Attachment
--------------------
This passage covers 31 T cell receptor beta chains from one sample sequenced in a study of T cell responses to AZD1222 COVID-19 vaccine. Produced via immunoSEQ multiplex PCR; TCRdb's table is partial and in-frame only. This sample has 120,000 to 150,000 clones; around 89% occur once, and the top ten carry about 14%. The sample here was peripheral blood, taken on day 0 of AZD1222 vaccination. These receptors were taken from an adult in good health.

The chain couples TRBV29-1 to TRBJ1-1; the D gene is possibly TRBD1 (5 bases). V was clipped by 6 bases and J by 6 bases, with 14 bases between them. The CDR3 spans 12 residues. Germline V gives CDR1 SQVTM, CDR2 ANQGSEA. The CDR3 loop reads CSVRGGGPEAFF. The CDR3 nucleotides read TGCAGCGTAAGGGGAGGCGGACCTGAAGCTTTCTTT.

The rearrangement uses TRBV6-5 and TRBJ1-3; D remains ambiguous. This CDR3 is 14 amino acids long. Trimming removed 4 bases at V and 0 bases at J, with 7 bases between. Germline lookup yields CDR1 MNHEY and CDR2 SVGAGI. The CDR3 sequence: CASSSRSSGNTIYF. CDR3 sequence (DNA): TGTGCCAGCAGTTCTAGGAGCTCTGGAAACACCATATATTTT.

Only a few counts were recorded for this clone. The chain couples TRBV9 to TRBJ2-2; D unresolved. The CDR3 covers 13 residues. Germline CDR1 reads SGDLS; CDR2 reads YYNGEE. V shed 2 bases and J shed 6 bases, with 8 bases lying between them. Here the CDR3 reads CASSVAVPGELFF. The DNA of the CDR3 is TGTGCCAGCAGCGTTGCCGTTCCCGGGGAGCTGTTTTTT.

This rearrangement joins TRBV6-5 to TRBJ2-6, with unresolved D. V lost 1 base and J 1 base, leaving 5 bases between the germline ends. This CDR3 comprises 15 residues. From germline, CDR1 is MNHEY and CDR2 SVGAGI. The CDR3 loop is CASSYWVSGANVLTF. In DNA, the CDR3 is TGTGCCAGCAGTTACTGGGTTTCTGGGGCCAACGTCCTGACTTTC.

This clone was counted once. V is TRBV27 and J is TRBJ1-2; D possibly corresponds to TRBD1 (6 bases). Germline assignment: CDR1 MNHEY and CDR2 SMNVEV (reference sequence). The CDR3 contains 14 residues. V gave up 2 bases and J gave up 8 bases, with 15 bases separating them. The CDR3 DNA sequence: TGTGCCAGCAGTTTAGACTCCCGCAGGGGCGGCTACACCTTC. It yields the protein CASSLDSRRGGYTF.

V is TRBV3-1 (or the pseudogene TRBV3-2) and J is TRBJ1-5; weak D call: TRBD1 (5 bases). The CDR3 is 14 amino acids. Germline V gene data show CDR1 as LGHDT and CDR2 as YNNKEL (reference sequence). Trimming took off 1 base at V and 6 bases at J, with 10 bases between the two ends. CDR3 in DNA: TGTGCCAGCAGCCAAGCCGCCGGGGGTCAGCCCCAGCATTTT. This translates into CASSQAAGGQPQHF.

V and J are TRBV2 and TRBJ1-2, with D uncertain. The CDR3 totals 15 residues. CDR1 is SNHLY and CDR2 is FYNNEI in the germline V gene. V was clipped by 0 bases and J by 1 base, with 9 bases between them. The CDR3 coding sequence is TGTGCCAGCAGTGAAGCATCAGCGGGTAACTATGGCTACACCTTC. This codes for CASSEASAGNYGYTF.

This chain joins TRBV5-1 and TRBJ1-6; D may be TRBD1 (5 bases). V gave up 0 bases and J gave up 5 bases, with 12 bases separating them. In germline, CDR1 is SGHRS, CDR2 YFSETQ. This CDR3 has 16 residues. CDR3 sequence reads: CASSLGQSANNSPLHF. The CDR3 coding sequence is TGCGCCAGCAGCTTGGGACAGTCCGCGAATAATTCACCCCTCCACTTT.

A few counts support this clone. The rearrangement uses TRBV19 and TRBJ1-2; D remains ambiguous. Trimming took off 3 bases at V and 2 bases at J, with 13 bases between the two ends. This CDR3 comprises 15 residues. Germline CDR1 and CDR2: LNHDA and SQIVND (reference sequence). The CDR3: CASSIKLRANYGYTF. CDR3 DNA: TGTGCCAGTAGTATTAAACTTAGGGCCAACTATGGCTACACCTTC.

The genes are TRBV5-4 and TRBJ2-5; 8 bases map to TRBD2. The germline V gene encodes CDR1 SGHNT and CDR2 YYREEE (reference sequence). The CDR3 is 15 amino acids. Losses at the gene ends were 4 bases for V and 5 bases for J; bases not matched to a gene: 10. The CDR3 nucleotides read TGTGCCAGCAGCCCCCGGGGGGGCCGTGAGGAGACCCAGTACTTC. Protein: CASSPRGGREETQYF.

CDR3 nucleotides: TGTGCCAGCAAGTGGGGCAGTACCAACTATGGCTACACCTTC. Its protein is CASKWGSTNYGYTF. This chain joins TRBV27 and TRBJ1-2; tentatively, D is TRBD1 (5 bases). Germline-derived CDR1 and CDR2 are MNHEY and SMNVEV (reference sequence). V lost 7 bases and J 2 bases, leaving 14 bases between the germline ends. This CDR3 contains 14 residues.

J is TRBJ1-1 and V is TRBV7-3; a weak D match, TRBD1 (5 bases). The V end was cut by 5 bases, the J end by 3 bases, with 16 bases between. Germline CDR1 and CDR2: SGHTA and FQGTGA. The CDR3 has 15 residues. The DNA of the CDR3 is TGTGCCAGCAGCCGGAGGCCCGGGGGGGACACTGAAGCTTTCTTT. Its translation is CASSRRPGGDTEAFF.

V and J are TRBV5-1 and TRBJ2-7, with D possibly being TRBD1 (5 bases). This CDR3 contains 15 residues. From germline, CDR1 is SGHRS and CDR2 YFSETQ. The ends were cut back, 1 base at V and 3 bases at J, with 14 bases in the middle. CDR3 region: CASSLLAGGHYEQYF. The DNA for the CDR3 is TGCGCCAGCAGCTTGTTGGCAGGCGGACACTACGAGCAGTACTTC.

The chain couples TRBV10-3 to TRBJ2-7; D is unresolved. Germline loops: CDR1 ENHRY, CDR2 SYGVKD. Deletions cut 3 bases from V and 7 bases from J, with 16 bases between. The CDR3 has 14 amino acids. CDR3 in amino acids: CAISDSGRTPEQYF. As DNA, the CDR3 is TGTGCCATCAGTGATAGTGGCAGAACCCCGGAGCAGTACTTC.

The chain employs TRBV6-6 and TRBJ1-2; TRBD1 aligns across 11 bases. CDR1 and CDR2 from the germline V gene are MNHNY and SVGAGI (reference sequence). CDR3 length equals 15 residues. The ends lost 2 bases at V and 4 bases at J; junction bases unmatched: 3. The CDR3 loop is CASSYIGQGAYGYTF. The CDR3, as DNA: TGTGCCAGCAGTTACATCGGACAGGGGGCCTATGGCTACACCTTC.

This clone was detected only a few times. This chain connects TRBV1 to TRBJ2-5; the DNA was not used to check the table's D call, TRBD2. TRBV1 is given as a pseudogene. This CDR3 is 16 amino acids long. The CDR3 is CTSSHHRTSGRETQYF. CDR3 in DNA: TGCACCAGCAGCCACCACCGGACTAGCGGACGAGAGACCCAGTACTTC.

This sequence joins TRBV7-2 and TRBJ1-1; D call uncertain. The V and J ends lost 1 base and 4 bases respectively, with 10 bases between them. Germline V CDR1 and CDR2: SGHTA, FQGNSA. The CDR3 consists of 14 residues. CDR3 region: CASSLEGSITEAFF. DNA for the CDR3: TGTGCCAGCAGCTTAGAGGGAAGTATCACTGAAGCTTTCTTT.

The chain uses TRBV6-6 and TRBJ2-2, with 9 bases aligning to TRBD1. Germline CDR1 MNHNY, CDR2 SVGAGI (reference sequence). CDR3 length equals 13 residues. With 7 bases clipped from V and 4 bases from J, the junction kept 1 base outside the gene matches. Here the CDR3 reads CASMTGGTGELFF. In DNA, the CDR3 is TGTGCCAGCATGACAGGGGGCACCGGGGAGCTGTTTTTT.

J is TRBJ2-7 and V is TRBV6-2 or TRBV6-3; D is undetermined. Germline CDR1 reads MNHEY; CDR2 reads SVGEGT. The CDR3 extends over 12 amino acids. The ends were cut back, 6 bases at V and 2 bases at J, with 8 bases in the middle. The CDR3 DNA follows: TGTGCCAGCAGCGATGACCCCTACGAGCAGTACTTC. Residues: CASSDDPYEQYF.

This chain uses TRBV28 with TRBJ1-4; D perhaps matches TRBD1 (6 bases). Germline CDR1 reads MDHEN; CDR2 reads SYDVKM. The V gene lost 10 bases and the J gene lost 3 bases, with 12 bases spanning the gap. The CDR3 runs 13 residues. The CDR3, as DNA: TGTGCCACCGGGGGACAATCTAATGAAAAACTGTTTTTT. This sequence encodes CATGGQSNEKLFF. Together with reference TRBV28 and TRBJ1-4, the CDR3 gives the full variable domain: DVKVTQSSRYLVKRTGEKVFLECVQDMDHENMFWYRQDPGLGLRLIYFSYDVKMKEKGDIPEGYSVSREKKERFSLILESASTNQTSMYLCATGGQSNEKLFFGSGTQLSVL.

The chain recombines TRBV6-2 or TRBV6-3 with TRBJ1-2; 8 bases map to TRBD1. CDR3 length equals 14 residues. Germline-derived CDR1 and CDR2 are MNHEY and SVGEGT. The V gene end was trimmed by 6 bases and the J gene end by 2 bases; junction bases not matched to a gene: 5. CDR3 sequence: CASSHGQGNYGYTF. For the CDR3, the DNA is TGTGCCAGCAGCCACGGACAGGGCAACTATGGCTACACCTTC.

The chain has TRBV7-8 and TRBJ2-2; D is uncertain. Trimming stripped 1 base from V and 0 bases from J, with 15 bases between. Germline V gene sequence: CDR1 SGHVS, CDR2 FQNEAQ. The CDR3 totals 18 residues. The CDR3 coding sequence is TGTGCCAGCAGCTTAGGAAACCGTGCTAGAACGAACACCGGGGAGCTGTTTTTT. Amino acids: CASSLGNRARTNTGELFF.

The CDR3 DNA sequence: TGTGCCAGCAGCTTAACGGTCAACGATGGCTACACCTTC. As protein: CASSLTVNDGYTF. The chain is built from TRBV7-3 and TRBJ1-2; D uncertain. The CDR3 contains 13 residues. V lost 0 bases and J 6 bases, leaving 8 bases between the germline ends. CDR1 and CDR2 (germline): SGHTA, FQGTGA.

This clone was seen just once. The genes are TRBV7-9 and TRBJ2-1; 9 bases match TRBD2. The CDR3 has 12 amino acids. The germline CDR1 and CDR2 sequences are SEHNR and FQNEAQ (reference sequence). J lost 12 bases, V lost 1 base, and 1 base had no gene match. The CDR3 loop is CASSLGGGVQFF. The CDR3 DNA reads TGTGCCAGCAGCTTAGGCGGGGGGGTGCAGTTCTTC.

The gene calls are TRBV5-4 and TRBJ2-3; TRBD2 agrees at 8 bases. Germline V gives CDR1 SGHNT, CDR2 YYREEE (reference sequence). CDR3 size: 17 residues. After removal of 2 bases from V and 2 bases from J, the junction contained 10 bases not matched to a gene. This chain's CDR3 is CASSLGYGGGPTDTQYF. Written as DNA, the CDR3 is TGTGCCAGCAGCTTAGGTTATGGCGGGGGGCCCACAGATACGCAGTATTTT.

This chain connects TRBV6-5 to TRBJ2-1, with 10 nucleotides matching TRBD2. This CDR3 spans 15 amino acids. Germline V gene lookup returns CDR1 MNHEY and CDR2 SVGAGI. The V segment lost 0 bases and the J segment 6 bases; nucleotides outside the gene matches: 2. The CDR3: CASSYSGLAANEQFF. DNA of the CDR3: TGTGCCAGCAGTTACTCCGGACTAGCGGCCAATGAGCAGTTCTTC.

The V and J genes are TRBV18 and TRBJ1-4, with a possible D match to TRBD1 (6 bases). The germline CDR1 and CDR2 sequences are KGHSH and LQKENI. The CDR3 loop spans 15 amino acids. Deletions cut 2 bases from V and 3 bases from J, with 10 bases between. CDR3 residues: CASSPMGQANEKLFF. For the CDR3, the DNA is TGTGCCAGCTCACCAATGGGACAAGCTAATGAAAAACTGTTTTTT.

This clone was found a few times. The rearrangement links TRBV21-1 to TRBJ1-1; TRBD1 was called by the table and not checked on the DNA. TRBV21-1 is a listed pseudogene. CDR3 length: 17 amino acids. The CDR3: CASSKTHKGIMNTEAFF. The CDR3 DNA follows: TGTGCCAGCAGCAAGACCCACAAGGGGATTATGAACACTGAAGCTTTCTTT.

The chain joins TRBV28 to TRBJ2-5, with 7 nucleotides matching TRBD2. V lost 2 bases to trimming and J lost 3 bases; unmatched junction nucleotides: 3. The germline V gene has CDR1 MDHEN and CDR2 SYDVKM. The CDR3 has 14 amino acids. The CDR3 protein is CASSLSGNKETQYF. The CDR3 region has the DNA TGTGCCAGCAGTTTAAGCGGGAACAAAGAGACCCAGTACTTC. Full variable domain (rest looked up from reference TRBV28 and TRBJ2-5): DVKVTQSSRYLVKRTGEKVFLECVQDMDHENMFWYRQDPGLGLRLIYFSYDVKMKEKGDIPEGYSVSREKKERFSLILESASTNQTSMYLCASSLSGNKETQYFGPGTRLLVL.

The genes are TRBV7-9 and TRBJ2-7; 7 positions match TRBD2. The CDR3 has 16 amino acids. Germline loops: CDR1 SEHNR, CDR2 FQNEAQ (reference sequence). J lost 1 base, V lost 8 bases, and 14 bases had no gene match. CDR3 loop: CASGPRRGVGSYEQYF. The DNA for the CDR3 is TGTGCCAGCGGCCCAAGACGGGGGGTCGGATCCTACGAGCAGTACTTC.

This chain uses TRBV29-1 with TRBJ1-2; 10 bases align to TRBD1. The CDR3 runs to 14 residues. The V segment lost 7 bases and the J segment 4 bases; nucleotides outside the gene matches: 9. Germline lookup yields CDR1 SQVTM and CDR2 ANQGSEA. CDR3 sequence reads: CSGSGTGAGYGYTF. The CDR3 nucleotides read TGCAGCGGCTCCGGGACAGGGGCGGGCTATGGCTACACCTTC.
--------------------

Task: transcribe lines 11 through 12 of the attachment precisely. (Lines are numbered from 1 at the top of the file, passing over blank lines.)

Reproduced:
The genes are TRBV5-4 and TRBJ2-5; 8 bases map to TRBD2. The germline V gene encodes CDR1 SGHNT and CDR2 YYREEE (reference sequence). The CDR3 is 15 amino acids. Losses at the gene ends were 4 bases for V and 5 bases for J; bases not matched to a gene: 10. The CDR3 nucleotides read TGTGCCAGCAGCCCCCGGGGGGGCCGTGAGGAGACCCAGTACTTC. Protein: CASSPRGGREETQYF.

CDR3 nucleotides: TGTGCCAGCAAGTGGGGCAGTACCAACTATGGCTACACCTTC. Its protein is CASKWGSTNYGYTF. This chain joins TRBV27 and TRBJ1-2; tentatively, D is TRBD1 (5 bases). Germline-derived CDR1 and CDR2 are MNHEY and SMNVEV (reference sequence). V lost 7 bases and J 2 bases, leaving 14 bases between the germline ends. This CDR3 contains 14 residues.